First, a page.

Pigs' meat; or, lessons for the swinish multitude: Published in weekly penny numbers, collected by the poor man's advocate (an old veteran in the cause of freedom) in the course of his reading for more than twenty years. Intended to promote among the labouring part of mankind proper ideas of their situation, of their importance, and of their rights. And to convince them that their forlorn condition has not been entirely overlooked and forgotten, nor their just cause unpleaded, neither by their maker not by the best and most enlightened of men in all ages. [pt.1]
Spence, Thomas, 1750-1814.

ON DOING GOOD TO OUR COUNTRY.

From SWIFT'S SERMONS.


TEXT—Gal. vi. ver. 10.
As we have therefore op∣portunity, les us do good unto all men.

BUT, beside this love we owe to every man in his particular capacity under the title of neigh∣bour, there is a duty of a more large and extensive nature incumbent on us; which is, our love to our neighbour in his public capacity, as he is a member of that great body the commonwealth; and this is usually called love of the public, and is a duty to which we are more strictly obliged than even that of loving even ourselves; because therein ourselves are Page  277also contained, as well as all our neighbours, in one great body. This love of the public or of the com∣monwealth, or love of our country, was in ancient times properly known by the name of virtue, because it was the greatest of all virtues, and was supposed to contain all virtues in it: and many great examples of this virtue are left us on record, scarcely to be believed, or even conceived, in such a base, corrupted, wicked age as this we live in. In those times it was common for men to sacrifice their lives for the good of their country, although they had neither hope or belief of future rewards; whereas, in our days, very few make the least scruple of sacrificing a whole nation, as well as their own souls, for a little present gain, which often hath been known to end in their own ruin in this world, as it certainly must in that to come.

Have we not seen men, for the sake of some petty employment, give up the very natural rights and li∣berties of their country, and of mankind, in the ruin of which themselves must at last be involved? are not these corruptions gotten among the meanest of our people, who, for a price of money, will give their votes at a venture, for the disposal of their own lives and fortunes, without considering whether it be to those who are most likely betray or to defend them?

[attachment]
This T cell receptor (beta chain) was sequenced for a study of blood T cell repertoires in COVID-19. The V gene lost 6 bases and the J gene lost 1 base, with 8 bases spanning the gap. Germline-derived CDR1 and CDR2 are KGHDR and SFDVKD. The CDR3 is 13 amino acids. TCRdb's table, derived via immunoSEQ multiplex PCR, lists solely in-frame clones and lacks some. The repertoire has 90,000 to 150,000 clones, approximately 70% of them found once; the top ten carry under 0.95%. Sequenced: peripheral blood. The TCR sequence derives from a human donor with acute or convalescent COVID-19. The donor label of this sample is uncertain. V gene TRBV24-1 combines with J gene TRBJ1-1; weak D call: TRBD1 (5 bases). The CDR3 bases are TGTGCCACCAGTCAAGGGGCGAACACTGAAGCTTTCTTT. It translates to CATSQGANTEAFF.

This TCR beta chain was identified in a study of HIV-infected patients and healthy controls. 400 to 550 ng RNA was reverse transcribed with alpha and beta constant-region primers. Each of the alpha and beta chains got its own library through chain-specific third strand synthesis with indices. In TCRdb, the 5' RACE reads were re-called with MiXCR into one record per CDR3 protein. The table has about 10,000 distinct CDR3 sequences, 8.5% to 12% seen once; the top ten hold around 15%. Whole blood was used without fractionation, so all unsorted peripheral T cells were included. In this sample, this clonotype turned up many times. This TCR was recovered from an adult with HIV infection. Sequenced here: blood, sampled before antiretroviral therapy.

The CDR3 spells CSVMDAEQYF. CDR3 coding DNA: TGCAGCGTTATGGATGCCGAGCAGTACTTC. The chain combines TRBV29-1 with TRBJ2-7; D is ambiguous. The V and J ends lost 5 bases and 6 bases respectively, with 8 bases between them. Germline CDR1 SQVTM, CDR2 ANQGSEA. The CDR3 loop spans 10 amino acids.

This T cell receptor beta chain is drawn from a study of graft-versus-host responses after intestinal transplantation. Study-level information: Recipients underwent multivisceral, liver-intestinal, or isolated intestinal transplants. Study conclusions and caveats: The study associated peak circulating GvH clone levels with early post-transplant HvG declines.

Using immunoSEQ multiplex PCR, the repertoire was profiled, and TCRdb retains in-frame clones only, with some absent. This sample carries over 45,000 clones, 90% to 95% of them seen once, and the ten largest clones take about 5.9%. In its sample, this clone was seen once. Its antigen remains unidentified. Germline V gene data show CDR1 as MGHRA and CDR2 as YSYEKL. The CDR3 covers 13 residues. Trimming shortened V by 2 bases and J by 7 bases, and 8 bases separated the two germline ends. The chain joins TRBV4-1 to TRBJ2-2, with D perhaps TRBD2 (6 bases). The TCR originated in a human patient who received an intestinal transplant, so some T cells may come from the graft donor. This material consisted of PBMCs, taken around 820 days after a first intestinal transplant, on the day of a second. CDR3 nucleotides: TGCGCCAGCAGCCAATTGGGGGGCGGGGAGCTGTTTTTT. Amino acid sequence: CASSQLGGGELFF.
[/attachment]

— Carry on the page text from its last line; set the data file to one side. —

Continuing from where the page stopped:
But, if I were to produce only one instance of a hundred wherein we fail in this duty of loving our country, it would be an endless labour; and therefore I shall not attempt it.

But here I would not be misunderstood: but the love of our country, I do not mean Loyalty to our King, for that is a duty of another nature; and a man may be very loyal, in the common sense of the word, without one grain of public good at his heart. Witness this very kingdom we live in. I verily believe, that, since the beginning of the world, no nation upon earth ever shewed (all circumstances considered) such high constant marks of loyalty in all Page  278their actions and behaviour, as we have done: and, at the same time, no people ever appeared more ut∣terly void of what is called a public spirit. When I say the people, I mean the bulk or mass of the peo∣ple, for I have nothing to do with those in power.

Therefore I shall think my time not ill spent, if I can persuade most or all of you who hear me, to shew the love you have for your country, by endea∣vouring, in your several stations, to do all the pub∣lic good you are able. For I am certainly persuaded, that all our misfortunes arise from no other original cause than that general disregard among us to the public welfare.

I therefore undertake to shew you three things.

First, That there are few people so weak or mean, who have it not sometimes in their power to be use∣ful to the public.

Secondly, That it is often in the power of the meanest among mankind to do mischief to the pub∣lic.

And, lastly, That all wilful injuries done to the public are very great and aggravated sins in the sight of God.

First, then, there are few people so weak or mean, who have it not sometimes in their power to be use∣ful to the public.

Solomon tells us of a poor wise man who saved a city by his counsel. It hath often happened that a private soldier, by some unexpected brave attempt, hath been instrumental in obtaining a great victory. How many obscure men have been authors of very useful inventions, whereof the world now reaps the benefit? The very example of honesty and industry in a poor tradesman will sometimes spread through a neighbourhood, when others see how successful he is, and thus so many useful members are gained, for which the whole body of the public is the better. Whoever is blessed whith a true public spirit, God will certainly put it into his way to make use of that Page  279blessing, for the end it was given him, by some mean or other: and therefore it hath been observed in most ages, that the greatest actions for the benefit of the commonwealth, have been performed by the wisdom or courage, the contrivance or industry, of particular men, and not of numbers; and that the safety of a nation hath often been owing to those hands from whence it was least expected.